Dynasty Warriors 9 also includes its own version of side quests, although there’s not much to them. There are two versions that you will come across: some are optional objectives that can potentially make main quests easier, while some are requests made by NPCs. The optional objectives are usually either taking out enemies in order to claim a location or defeating them so a path is cleared for your allies. The requests boil down to either eliminating specified enemies at a marked location or bringing requested items back to the person. I’ve noticed that if you accept multiple requests at once, the enemies may all be at the same area. This allows you to not only complete more than one at a time, but it also adds an extra challenge, as you have even more enemies to deal with. For example, I battled a group of lumberjacks, a pack of wolves, and two groups of bandits all at the same time for three requests. There’s something about taking them all out together that adds to the unstoppable warrior feel you get from the game.

In addition to side quests, you can also go hunting with a bow and arrow or go fishing in the rivers. It’s funny that you can go from slaying hundreds of men with ease to fishing in such a short time. Oddly enough, you can also catch random items that can be sold at the shop other than fish. There’s not much to the fishing, but it’s there to give you a relaxing activity if you so choose.

The world is vast and there is plenty of area to explore, but for those who don’t like long travel times, there are two options: your horse and fast travel. The horse can be called at any moment and it will run right to you, allowing you to move quickly along the landscape. If you have a destination that feels too vast, you can also fast travel. You can fast travel to towns, small bases, and in certain instances, you can move either directly to your destination or to a random spot nearby. This is especially helpful for when you’re in a hurry to get somewhere. At the same time, the world has been given plenty of care in order to make it feel open, and the environments are wonderful to bask in. That being said, there are times when you can notice grid lines showing up along the ground or in the trees. Another issue I noticed was there were a few times when my horse or a nearby NPC would be invisible until I interacted with them. These could possibly be addressed in a patch or two, but nonetheless, it wasn’t enough to take me out of the world.

The story itself is nothing to go crazy for, but that doesn’t mean that it’s bad. The storylines of the warring parties are interesting to observe and play through, but it wasn’t my main drive to move forward. Getting to experience the different sides of the conflicts adds to the replayability, which I’ll be doing plenty of. Piecing together the multiple aspects of the stories along with testing out other characters to experience their playstyle are easily worth the time. The overarching story is the same, but the nuances are what is important. Speaking of which, at the beginning of each chapter, there is a narration about the events that have unfolded thus far and what issue has arisen now. This is a nice touch, especially if you take breaks from playing between chapters. My one issue with this is that there are moments when the narrator gets cut off mid-sentence. It’s jarring and feels like someone accidentally cut the audio too soon when editing. Once again, this could potentially be resolved with a patch, but it doesn’t take away from the meat of the game. The character dialogue is corny, but there’s no issue with that. In fact, I feel that it adds to the overall charm of the world.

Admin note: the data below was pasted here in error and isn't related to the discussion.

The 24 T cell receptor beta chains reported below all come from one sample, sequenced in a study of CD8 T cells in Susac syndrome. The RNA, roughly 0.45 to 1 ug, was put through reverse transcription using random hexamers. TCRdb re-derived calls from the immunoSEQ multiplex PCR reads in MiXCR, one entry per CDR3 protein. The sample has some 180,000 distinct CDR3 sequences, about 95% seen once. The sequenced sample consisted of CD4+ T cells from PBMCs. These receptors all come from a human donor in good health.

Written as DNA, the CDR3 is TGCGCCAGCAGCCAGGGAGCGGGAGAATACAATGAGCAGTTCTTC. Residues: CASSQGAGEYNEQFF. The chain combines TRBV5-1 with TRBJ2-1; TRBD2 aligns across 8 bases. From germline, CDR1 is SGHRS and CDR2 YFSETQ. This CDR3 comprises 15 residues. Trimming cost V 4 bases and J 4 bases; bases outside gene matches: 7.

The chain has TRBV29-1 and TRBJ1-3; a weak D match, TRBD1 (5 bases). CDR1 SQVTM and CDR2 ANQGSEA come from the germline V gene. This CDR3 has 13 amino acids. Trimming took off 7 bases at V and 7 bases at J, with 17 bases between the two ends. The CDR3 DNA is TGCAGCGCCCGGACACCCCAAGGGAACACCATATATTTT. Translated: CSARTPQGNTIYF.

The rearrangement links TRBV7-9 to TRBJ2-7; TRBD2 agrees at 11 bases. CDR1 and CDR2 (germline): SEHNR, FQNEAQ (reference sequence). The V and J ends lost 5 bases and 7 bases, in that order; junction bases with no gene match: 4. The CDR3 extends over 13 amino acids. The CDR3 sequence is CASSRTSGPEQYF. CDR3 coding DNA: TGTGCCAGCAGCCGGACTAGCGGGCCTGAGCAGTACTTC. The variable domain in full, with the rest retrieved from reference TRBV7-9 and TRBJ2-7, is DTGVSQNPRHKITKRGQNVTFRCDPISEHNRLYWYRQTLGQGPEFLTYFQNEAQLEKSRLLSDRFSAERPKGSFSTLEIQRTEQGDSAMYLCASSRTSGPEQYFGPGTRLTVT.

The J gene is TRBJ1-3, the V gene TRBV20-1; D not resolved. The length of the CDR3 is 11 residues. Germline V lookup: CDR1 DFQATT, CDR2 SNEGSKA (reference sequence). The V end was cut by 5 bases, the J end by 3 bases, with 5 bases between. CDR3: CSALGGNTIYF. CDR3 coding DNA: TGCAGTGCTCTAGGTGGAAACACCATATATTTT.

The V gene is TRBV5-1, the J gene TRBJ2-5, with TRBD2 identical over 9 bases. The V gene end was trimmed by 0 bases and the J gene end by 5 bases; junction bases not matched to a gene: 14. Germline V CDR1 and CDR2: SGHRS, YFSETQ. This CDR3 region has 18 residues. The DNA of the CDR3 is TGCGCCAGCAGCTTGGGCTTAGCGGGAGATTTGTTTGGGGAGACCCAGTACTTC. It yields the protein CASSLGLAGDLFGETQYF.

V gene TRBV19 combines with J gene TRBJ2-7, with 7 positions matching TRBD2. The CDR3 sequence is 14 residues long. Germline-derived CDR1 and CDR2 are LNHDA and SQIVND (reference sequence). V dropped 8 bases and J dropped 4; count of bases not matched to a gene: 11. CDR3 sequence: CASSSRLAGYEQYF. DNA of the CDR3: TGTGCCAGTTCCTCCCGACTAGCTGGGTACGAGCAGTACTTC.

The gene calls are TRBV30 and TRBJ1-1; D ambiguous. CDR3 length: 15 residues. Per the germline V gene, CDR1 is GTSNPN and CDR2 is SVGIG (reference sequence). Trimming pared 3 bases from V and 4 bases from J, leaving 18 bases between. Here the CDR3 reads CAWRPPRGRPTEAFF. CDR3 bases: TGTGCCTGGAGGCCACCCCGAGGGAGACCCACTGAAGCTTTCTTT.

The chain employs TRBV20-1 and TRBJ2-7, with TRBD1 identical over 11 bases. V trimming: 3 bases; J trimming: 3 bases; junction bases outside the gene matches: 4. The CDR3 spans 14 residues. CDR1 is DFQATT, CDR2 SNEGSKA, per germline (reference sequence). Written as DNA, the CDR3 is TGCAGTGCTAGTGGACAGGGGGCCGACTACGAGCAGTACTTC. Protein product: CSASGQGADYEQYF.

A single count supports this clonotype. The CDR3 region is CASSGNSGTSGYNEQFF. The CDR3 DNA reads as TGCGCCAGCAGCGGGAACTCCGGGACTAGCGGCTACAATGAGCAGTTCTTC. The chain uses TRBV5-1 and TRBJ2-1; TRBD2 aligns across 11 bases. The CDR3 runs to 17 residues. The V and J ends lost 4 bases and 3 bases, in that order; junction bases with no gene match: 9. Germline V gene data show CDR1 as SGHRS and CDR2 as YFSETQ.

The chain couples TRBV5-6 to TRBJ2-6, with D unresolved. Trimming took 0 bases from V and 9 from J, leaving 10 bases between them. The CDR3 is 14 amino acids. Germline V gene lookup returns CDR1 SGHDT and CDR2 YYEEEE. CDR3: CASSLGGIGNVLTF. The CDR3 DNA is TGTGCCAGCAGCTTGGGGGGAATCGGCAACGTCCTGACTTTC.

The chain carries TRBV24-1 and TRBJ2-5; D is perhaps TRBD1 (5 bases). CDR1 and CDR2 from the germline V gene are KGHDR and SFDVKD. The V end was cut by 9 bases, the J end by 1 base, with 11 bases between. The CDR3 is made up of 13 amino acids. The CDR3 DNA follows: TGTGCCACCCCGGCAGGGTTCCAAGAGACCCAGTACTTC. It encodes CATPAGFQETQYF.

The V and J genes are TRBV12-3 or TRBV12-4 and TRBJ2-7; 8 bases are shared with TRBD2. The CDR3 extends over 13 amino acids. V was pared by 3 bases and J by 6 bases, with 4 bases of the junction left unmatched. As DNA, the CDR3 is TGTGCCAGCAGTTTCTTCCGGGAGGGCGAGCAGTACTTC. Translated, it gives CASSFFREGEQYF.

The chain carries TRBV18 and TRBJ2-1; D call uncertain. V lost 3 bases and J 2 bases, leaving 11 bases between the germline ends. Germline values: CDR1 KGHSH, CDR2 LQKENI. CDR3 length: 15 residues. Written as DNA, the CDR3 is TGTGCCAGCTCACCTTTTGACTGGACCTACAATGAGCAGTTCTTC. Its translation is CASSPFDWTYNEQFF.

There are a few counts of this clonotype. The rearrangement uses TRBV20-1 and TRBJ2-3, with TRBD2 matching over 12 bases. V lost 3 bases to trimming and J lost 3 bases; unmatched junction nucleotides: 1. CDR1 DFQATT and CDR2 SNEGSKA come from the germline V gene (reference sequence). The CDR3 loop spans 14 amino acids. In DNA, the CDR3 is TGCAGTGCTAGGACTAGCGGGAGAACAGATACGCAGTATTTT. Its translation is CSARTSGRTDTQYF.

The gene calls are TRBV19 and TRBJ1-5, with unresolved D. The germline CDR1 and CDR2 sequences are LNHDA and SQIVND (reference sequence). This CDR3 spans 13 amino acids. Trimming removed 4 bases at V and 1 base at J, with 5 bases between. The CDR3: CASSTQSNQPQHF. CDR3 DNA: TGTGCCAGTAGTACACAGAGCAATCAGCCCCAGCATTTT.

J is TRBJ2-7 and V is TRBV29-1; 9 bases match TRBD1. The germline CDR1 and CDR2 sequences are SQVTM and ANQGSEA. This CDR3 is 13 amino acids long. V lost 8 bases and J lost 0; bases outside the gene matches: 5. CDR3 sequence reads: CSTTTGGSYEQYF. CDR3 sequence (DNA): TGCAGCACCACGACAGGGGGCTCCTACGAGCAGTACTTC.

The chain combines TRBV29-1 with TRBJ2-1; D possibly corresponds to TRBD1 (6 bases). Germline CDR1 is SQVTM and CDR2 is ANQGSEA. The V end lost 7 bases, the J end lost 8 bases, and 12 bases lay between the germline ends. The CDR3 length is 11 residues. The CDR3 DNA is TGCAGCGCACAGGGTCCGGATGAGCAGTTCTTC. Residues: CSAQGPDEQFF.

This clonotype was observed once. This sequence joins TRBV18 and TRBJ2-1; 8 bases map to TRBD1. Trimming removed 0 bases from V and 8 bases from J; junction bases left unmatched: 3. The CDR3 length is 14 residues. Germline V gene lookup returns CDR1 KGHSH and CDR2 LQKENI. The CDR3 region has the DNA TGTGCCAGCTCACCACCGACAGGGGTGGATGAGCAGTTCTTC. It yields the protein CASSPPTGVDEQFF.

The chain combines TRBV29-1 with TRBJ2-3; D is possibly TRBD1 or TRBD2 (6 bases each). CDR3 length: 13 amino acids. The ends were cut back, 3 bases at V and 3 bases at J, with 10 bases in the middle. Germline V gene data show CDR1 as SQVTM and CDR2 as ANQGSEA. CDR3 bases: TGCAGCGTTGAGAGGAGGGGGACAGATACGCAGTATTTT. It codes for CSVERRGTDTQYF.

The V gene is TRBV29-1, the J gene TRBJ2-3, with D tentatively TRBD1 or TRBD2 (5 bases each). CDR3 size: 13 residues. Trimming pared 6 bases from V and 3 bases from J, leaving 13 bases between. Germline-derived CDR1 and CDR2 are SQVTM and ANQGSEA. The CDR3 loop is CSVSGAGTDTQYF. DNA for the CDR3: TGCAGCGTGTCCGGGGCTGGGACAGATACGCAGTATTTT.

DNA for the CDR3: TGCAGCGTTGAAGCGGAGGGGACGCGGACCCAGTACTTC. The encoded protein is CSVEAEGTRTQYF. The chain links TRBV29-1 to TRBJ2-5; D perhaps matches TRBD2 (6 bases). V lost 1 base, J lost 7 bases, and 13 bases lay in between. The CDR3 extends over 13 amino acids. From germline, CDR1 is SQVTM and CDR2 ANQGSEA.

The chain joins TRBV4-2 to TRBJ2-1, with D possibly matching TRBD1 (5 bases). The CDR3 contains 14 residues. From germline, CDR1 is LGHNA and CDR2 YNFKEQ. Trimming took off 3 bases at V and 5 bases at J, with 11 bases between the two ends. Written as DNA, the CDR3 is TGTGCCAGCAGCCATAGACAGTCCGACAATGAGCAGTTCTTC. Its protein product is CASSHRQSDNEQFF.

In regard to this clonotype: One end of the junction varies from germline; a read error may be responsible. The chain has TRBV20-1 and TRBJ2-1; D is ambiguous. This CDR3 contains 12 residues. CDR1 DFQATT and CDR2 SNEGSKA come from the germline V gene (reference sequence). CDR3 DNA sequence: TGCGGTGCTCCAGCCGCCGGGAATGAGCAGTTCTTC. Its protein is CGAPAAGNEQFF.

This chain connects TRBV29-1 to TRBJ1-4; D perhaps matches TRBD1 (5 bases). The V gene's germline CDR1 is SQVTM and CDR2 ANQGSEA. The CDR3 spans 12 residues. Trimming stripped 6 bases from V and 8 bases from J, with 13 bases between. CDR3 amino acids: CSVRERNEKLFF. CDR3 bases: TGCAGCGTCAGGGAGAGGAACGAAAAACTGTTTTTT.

In the end, Dynasty Warriors 9 is a great choice for anyone that wants to feel powerful as they annihilate hundreds of enemies on the battlefield. With a large cast wielding a variety of weapons, there is plenty of replayability to keep you hooked. The world is vast and ready to be explored, so be sure to make the most of it. Soon enough, you’ll be wiping out all that oppose you everywhere you go.

80

Great

Dynasty Warriors 9

Review Guidelines

Whether a die-hard fan or a newcomer to the series, Dynasty Warriors 9 is sure to delight lovers of the hack and slash genre. The story is interesting enough to keep you playing, but the main focus will be on the combat. The open world aspect of the game gives you more freedom of choice, which players will appreciate. There are a few issues, but nothing too overwhelming.

Codi loves to play video games and watch movies. He will watch almost any kind of movie just to experience them. His ideas take inspiration from the shows and movies he watches, and games he plays. He also loves a good pun.